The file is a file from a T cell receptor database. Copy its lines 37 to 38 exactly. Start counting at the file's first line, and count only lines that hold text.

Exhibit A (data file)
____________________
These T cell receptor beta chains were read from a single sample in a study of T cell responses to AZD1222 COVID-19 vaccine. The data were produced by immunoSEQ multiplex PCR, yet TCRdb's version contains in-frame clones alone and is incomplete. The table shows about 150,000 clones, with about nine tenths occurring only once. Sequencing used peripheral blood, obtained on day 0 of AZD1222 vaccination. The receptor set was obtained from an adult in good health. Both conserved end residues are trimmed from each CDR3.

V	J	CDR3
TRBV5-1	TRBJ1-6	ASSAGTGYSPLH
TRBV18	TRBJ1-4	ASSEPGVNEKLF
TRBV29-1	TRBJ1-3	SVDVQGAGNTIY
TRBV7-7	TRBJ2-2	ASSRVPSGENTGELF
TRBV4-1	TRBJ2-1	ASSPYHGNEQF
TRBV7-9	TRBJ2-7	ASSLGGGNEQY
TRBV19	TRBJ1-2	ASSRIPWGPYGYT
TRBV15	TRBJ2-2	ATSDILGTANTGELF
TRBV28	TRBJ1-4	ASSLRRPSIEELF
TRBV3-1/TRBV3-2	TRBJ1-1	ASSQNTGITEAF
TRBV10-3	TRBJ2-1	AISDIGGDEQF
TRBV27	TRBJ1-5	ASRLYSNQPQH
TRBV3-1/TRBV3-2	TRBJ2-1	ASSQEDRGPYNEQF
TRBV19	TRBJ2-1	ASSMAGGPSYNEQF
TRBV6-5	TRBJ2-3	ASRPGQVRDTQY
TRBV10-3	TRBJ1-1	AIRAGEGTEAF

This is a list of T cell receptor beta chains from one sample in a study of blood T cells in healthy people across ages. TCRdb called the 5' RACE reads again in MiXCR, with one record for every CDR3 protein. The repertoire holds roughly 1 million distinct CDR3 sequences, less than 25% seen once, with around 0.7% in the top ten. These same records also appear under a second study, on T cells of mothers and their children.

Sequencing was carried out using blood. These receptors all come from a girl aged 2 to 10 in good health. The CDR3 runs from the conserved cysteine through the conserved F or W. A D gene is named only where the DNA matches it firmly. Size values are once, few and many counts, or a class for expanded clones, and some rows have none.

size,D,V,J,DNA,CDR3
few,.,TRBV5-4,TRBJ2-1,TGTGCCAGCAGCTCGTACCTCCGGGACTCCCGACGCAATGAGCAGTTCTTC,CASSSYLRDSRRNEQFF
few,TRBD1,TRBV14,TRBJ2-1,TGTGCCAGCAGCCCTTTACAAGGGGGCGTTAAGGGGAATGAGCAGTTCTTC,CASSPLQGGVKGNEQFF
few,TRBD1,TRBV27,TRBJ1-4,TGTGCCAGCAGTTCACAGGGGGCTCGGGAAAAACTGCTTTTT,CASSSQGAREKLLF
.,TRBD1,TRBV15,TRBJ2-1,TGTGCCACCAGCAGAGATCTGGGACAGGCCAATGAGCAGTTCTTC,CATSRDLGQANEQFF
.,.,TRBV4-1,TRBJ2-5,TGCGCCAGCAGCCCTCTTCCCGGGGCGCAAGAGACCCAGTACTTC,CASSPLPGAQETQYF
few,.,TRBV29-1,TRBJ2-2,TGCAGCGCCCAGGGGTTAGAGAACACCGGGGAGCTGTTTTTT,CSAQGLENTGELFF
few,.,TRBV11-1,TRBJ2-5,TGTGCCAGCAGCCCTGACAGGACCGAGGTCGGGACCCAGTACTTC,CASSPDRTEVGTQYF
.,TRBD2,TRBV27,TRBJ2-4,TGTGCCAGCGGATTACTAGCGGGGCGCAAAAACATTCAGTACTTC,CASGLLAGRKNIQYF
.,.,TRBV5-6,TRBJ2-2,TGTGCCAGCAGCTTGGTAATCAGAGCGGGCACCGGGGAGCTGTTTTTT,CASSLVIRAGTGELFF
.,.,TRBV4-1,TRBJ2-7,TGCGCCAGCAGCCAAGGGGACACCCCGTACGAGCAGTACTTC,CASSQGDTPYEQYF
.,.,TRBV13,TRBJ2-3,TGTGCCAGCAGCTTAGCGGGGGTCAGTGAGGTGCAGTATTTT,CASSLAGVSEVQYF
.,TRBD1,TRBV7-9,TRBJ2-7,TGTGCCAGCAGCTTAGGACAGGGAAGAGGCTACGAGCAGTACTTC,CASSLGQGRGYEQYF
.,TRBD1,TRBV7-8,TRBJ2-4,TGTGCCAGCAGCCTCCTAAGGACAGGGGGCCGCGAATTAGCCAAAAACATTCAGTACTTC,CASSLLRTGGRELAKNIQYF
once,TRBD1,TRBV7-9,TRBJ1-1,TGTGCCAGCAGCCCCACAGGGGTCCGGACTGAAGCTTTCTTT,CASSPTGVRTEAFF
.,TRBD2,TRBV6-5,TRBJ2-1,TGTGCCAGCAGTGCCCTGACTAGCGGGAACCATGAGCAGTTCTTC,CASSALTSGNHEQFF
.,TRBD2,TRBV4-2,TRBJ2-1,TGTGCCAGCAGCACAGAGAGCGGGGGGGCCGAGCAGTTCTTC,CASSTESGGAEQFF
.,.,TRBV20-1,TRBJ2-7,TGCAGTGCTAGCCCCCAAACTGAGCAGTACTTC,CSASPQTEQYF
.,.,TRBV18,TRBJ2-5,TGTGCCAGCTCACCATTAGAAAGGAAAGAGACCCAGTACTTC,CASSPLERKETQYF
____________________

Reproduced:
.,TRBD2,TRBV4-2,TRBJ2-1,TGTGCCAGCAGCACAGAGAGCGGGGGGGCCGAGCAGTTCTTC,CASSTESGGAEQFF
.,.,TRBV20-1,TRBJ2-7,TGCAGTGCTAGCCCCCAAACTGAGCAGTACTTC,CSASPQTEQYF